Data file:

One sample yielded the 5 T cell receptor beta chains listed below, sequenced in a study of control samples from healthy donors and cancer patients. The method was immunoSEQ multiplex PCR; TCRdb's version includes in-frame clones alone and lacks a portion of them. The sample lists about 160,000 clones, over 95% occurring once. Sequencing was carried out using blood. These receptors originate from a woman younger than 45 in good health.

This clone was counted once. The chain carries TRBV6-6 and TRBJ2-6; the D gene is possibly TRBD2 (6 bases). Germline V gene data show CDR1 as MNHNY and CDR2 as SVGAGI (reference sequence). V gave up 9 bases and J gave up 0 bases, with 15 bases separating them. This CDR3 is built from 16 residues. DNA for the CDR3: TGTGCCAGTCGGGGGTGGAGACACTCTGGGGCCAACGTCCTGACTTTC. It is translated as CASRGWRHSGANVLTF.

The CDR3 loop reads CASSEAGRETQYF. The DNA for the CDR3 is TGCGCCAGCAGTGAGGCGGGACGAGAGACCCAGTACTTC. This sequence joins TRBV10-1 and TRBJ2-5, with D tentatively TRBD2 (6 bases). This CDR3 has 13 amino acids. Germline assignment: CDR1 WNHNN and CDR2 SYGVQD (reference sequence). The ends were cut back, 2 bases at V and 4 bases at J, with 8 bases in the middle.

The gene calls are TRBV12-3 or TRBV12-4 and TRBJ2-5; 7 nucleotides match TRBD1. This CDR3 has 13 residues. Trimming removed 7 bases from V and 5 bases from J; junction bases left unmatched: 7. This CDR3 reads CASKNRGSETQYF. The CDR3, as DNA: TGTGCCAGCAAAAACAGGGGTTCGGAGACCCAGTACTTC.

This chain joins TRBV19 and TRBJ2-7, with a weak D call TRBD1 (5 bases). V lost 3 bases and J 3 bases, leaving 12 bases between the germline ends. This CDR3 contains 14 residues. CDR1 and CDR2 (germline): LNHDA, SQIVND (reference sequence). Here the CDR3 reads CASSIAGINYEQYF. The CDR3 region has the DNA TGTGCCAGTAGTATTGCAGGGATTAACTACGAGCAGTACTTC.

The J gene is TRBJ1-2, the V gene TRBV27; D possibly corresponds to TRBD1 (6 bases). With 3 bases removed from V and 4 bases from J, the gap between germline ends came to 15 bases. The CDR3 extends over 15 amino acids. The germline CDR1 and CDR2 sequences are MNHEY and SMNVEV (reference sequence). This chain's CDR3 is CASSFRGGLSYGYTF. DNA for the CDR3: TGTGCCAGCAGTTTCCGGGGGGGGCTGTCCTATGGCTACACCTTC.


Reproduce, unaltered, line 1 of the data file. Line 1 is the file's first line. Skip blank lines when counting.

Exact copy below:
One sample yielded the 5 T cell receptor beta chains listed below, sequenced in a study of control samples from healthy donors and cancer patients. The method was immunoSEQ multiplex PCR; TCRdb's version includes in-frame clones alone and lacks a portion of them. The sample lists about 160,000 clones, over 95% occurring once. Sequencing was carried out using blood. These receptors originate from a woman younger than 45 in good health.